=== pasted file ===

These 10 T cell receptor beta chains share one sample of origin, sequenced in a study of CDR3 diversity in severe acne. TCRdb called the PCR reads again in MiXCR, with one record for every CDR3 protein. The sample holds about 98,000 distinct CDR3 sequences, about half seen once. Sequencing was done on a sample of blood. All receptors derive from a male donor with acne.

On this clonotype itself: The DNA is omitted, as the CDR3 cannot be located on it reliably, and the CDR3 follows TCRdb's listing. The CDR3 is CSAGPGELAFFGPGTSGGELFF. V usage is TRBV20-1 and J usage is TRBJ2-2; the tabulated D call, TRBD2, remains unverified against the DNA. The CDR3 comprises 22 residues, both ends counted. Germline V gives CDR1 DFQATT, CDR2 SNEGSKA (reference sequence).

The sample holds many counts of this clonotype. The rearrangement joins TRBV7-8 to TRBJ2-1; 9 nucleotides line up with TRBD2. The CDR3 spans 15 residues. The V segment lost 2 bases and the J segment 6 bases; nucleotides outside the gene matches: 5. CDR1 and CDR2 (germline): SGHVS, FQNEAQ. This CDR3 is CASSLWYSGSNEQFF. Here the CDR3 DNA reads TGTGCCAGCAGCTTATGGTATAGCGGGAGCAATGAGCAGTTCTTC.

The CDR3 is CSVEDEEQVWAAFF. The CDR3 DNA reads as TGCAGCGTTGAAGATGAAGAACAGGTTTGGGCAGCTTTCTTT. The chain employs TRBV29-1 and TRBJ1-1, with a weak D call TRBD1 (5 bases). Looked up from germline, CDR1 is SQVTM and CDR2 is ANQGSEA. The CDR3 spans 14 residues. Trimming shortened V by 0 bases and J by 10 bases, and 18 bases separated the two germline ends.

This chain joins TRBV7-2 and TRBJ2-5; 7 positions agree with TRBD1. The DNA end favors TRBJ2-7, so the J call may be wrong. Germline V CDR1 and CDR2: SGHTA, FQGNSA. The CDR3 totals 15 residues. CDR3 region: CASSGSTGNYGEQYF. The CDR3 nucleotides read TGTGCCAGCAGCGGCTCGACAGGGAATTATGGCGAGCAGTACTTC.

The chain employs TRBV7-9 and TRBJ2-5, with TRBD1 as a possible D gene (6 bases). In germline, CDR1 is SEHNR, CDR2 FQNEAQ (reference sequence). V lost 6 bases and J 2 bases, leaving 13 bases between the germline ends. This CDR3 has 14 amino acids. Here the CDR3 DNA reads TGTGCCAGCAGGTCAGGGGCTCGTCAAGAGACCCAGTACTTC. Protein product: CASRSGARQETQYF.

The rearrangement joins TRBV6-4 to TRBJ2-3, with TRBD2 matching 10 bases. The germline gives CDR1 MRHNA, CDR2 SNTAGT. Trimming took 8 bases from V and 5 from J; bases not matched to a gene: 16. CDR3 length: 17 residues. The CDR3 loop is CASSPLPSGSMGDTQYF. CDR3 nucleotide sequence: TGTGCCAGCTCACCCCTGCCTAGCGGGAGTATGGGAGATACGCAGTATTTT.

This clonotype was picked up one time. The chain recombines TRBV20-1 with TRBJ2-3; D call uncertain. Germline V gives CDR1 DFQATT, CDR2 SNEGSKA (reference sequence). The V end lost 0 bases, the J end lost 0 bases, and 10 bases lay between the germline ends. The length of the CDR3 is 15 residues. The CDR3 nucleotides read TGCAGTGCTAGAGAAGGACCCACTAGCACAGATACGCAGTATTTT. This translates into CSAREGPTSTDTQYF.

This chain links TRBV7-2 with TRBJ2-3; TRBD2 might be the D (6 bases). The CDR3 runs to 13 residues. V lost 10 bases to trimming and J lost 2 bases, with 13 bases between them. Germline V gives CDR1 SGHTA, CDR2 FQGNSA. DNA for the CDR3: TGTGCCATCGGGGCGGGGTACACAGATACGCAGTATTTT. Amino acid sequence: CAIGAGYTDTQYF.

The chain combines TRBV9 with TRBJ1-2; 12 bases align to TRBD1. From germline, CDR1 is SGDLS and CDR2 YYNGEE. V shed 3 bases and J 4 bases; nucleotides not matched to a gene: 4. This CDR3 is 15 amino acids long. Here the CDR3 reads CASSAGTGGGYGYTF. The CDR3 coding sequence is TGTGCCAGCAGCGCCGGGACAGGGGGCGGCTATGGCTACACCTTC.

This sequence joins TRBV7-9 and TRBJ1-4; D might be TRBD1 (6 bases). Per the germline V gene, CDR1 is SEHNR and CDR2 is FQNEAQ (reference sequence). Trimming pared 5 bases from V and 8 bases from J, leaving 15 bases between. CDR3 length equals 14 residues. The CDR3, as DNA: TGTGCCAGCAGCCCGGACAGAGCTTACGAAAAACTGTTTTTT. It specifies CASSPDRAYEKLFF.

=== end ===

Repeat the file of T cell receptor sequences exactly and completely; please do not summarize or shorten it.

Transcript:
These 10 T cell receptor beta chains share one sample of origin, sequenced in a study of CDR3 diversity in severe acne. TCRdb called the PCR reads again in MiXCR, with one record for every CDR3 protein. The sample holds about 98,000 distinct CDR3 sequences, about half seen once. Sequencing was done on a sample of blood. All receptors derive from a male donor with acne.

On this clonotype itself: The DNA is omitted, as the CDR3 cannot be located on it reliably, and the CDR3 follows TCRdb's listing. The CDR3 is CSAGPGELAFFGPGTSGGELFF. V usage is TRBV20-1 and J usage is TRBJ2-2; the tabulated D call, TRBD2, remains unverified against the DNA. The CDR3 comprises 22 residues, both ends counted. Germline V gives CDR1 DFQATT, CDR2 SNEGSKA (reference sequence).

The sample holds many counts of this clonotype. The rearrangement joins TRBV7-8 to TRBJ2-1; 9 nucleotides line up with TRBD2. The CDR3 spans 15 residues. The V segment lost 2 bases and the J segment 6 bases; nucleotides outside the gene matches: 5. CDR1 and CDR2 (germline): SGHVS, FQNEAQ. This CDR3 is CASSLWYSGSNEQFF. Here the CDR3 DNA reads TGTGCCAGCAGCTTATGGTATAGCGGGAGCAATGAGCAGTTCTTC.

The CDR3 is CSVEDEEQVWAAFF. The CDR3 DNA reads as TGCAGCGTTGAAGATGAAGAACAGGTTTGGGCAGCTTTCTTT. The chain employs TRBV29-1 and TRBJ1-1, with a weak D call TRBD1 (5 bases). Looked up from germline, CDR1 is SQVTM and CDR2 is ANQGSEA. The CDR3 spans 14 residues. Trimming shortened V by 0 bases and J by 10 bases, and 18 bases separated the two germline ends.

This chain joins TRBV7-2 and TRBJ2-5; 7 positions agree with TRBD1. The DNA end favors TRBJ2-7, so the J call may be wrong. Germline V CDR1 and CDR2: SGHTA, FQGNSA. The CDR3 totals 15 residues. CDR3 region: CASSGSTGNYGEQYF. The CDR3 nucleotides read TGTGCCAGCAGCGGCTCGACAGGGAATTATGGCGAGCAGTACTTC.

The chain employs TRBV7-9 and TRBJ2-5, with TRBD1 as a possible D gene (6 bases). In germline, CDR1 is SEHNR, CDR2 FQNEAQ (reference sequence). V lost 6 bases and J 2 bases, leaving 13 bases between the germline ends. This CDR3 has 14 amino acids. Here the CDR3 DNA reads TGTGCCAGCAGGTCAGGGGCTCGTCAAGAGACCCAGTACTTC. Protein product: CASRSGARQETQYF.

The rearrangement joins TRBV6-4 to TRBJ2-3, with TRBD2 matching 10 bases. The germline gives CDR1 MRHNA, CDR2 SNTAGT. Trimming took 8 bases from V and 5 from J; bases not matched to a gene: 16. CDR3 length: 17 residues. The CDR3 loop is CASSPLPSGSMGDTQYF. CDR3 nucleotide sequence: TGTGCCAGCTCACCCCTGCCTAGCGGGAGTATGGGAGATACGCAGTATTTT.

This clonotype was picked up one time. The chain recombines TRBV20-1 with TRBJ2-3; D call uncertain. Germline V gives CDR1 DFQATT, CDR2 SNEGSKA (reference sequence). The V end lost 0 bases, the J end lost 0 bases, and 10 bases lay between the germline ends. The length of the CDR3 is 15 residues. The CDR3 nucleotides read TGCAGTGCTAGAGAAGGACCCACTAGCACAGATACGCAGTATTTT. This translates into CSAREGPTSTDTQYF.

This chain links TRBV7-2 with TRBJ2-3; TRBD2 might be the D (6 bases). The CDR3 runs to 13 residues. V lost 10 bases to trimming and J lost 2 bases, with 13 bases between them. Germline V gives CDR1 SGHTA, CDR2 FQGNSA. DNA for the CDR3: TGTGCCATCGGGGCGGGGTACACAGATACGCAGTATTTT. Amino acid sequence: CAIGAGYTDTQYF.

The chain combines TRBV9 with TRBJ1-2; 12 bases align to TRBD1. From germline, CDR1 is SGDLS and CDR2 YYNGEE. V shed 3 bases and J 4 bases; nucleotides not matched to a gene: 4. This CDR3 is 15 amino acids long. Here the CDR3 reads CASSAGTGGGYGYTF. The CDR3 coding sequence is TGTGCCAGCAGCGCCGGGACAGGGGGCGGCTATGGCTACACCTTC.

This sequence joins TRBV7-9 and TRBJ1-4; D might be TRBD1 (6 bases). Per the germline V gene, CDR1 is SEHNR and CDR2 is FQNEAQ (reference sequence). Trimming pared 5 bases from V and 8 bases from J, leaving 15 bases between. CDR3 length equals 14 residues. The CDR3, as DNA: TGTGCCAGCAGCCCGGACAGAGCTTACGAAAAACTGTTTTTT. It specifies CASSPDRAYEKLFF.